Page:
Both battery banks replaced. Just four words but no small task. However with good management and care these should now last for many years to come if we keep the charge up.
Field Resistor wiring terminals cleaned as part of cleaning housing.
Inside of turbo-charger filter box cleaned. This has come up as new.
New headlight and blind box cable run in between cabs. Old cable was tripping MCB as soon as main Battery Isolator was made, indicating a blown trapped cable somewhere.
Spare brake valves have been serviced.
On the electrical side, we have tried with not much success to locate the ongoing Earth fault that we have (a tale of 2 steps forward and 3 back comes to mind).Too many back feeds for the negatives (not shown on diagrams) but still learning as we go.
We managed to locate a new fault with the headlights as a wire that runs from one cab to the other cab. This was replaced.
Electrical checks carried out as per above. If we can keep on top of these should hopefully allow more time to be able to concentrate on 065 when the time comes to rebuild her.
The lighting changeover switch has also been renewed with the replacement part coming from Holland!
Further work for this year includes the refitting of cab heaters and eventually we have to tackle the second bogie!
33 065 : The old girl has just been kept serviceable during the period of this report. A couple of items to note……..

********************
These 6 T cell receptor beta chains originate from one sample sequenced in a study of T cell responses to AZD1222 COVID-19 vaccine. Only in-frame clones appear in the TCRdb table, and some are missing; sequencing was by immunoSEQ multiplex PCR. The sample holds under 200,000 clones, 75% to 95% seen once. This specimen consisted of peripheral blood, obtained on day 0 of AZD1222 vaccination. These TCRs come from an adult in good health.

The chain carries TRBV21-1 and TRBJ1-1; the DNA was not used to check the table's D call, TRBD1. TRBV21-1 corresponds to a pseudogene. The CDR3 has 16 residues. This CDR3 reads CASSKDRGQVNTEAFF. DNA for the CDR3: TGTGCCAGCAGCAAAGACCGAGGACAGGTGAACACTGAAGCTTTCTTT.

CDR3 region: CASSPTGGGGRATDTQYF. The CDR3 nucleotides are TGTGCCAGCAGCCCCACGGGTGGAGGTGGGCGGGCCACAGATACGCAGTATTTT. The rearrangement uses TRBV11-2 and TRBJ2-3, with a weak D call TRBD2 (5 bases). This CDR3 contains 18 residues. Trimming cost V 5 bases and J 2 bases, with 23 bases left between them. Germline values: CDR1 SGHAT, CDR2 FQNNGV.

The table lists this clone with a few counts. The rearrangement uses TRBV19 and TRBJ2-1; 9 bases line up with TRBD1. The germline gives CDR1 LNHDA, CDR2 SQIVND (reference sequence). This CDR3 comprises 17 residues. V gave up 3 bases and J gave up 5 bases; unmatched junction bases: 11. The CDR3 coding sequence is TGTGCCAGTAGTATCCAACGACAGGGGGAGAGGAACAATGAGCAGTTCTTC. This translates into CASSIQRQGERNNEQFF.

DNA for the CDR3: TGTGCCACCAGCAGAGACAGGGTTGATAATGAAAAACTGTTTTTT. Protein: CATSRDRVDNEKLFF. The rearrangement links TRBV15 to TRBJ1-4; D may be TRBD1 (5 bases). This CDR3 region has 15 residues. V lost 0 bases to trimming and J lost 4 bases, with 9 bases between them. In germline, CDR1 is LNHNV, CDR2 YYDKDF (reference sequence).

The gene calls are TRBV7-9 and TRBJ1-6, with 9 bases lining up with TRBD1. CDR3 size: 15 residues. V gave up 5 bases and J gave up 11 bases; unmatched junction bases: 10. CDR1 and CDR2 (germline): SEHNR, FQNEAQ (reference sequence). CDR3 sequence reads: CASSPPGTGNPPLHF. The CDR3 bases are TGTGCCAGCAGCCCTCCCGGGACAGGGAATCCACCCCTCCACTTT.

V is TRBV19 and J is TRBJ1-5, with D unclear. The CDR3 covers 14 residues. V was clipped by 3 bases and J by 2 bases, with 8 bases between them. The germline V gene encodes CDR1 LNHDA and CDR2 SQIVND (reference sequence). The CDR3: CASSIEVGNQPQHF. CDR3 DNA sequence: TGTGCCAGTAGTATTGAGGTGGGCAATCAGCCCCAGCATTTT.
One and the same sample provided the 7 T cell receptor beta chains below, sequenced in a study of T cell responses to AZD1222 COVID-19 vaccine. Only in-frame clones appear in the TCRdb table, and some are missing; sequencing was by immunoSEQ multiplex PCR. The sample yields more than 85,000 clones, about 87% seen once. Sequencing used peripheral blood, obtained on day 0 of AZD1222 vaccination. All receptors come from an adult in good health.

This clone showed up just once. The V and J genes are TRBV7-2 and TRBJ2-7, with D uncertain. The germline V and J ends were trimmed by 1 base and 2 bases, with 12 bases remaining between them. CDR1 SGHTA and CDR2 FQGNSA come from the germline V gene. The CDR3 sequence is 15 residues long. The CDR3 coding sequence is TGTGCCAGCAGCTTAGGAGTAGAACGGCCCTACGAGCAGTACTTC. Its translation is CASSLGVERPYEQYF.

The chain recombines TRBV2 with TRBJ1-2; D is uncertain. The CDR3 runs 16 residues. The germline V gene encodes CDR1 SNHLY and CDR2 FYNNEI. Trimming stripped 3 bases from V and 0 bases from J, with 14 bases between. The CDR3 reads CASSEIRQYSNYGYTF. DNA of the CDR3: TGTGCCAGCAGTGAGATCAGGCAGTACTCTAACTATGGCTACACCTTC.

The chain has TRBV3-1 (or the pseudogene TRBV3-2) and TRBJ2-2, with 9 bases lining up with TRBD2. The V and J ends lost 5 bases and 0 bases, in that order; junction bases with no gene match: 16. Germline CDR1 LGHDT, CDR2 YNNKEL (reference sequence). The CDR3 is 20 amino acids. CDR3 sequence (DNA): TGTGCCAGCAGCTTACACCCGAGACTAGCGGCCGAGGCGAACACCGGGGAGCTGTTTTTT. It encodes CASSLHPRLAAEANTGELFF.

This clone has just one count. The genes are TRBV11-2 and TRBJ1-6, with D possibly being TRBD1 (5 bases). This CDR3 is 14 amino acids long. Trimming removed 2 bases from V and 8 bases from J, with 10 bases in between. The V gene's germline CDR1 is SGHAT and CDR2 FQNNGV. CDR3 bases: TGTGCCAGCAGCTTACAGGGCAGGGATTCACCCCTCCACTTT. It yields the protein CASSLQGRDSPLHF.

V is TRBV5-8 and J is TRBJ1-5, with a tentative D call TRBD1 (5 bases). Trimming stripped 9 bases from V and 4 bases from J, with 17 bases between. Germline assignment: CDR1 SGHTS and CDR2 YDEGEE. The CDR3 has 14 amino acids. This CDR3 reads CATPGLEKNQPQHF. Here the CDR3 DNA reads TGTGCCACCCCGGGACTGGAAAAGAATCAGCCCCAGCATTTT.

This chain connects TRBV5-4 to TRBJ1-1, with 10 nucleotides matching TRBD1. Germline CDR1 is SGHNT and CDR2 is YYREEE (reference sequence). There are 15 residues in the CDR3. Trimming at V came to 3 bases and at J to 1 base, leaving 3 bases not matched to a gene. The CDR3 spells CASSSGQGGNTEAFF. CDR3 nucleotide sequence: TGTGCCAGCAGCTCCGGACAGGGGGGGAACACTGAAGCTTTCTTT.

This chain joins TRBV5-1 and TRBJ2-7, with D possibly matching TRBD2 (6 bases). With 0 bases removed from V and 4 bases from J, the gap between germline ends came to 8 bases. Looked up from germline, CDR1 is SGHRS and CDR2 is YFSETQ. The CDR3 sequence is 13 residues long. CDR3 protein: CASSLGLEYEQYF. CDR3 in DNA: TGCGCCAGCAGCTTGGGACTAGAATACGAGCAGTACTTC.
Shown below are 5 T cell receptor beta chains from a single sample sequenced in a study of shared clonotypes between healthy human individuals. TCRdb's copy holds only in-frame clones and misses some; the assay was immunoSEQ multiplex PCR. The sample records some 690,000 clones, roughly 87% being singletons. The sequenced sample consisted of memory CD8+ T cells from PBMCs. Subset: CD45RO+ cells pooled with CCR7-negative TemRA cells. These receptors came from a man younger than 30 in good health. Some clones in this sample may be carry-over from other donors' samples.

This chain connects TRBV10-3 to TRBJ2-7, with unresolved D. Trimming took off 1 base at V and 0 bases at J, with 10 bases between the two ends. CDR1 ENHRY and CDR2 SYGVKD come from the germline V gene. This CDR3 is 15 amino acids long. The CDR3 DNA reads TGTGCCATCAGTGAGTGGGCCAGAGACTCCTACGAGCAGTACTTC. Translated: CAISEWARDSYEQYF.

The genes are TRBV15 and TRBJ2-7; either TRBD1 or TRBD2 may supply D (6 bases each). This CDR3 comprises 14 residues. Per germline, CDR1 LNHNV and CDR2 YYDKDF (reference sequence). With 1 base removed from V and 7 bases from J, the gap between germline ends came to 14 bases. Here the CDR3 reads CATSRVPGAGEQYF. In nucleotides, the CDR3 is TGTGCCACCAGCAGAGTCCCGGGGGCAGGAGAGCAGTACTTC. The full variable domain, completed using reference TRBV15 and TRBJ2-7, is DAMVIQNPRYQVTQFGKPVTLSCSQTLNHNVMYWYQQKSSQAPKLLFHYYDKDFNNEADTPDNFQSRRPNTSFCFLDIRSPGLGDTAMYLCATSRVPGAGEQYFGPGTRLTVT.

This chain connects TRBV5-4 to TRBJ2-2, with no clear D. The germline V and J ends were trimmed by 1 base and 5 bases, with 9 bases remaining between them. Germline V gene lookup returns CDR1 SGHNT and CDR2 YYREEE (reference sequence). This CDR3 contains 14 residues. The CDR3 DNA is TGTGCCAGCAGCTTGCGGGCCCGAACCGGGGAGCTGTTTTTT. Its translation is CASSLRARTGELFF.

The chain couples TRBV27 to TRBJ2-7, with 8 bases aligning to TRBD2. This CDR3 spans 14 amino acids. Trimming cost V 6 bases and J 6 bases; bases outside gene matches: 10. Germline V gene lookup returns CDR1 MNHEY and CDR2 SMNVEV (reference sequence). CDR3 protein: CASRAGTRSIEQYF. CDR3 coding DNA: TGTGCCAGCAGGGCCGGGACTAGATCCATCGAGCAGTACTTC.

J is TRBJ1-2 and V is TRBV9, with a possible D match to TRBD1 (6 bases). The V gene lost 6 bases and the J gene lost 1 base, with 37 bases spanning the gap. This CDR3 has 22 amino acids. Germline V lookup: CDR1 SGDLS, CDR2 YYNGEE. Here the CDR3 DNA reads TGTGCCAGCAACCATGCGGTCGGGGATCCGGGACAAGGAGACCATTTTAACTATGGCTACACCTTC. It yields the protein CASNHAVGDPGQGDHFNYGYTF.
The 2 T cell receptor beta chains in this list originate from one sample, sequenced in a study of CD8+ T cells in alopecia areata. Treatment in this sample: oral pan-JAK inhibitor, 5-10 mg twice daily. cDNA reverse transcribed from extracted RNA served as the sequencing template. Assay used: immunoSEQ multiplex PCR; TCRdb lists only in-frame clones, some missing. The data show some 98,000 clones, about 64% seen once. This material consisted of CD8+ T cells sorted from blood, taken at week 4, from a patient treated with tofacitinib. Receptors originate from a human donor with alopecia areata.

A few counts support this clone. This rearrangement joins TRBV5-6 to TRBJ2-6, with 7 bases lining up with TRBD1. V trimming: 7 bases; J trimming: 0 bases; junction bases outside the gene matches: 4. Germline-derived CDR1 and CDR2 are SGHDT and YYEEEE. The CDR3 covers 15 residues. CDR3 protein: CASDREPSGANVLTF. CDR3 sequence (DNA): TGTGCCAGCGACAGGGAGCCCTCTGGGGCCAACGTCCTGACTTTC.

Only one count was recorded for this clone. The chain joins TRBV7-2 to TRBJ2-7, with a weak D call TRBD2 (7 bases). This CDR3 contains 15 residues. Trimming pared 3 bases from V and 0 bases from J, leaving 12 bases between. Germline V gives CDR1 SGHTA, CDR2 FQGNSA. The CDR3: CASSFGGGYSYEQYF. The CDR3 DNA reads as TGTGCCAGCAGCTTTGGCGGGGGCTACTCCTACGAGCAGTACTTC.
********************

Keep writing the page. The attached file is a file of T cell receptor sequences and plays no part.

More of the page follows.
We assessed all the batteries and replaced the worst cells with the best of the cells from the removed set from 63. Keeping the batteries on charge since then seems to have brought the banks up quite well with good cranking amps and the charge current reduces to one or two amps. If we keep the banks trickle charged during the overhaul then they should be serviceable for some time.
During the winter we noticed the stack smoke was deteriorating. 65 was used for the SVR AGM train and I asked for the engine to be ‘worked’ on the return in order to see if the smoky cylinders would start firing when hot. All that happened is the engine room disappeared in oil and smoke as well as clouds pouring out from the stack and I nearly got asphyxiated as I tried to see which cylinders were firing or not. Not very good unless you are a Clag monster but at least I confirmed from the temperatures that cylinders 4,5, and especially 7 were not doing much work. All the fuel was either vaporizing into white or washing the oil off the liners and piston rings and diluting the lube oil. So, since then we have been starting 65 up with cylinders 4,5 and 7 cut out. Result – no smoke after just 2 minutes even in freezing conditions. She sounds odd, rather like a strangled 24/25 but that is due to the missing pulses onto the turbo charger. With the Holset damper on the crank and the light loads this is a lot less harmful than letting unburnt fuel scuff the liners.
On the electrical side, the RCR voltage resistor finally packed in and once the spare was found, this was changed. Efforts were being made to source some new spares but these seem to ‘cost’ because of the quantities that we need but will keep on trying.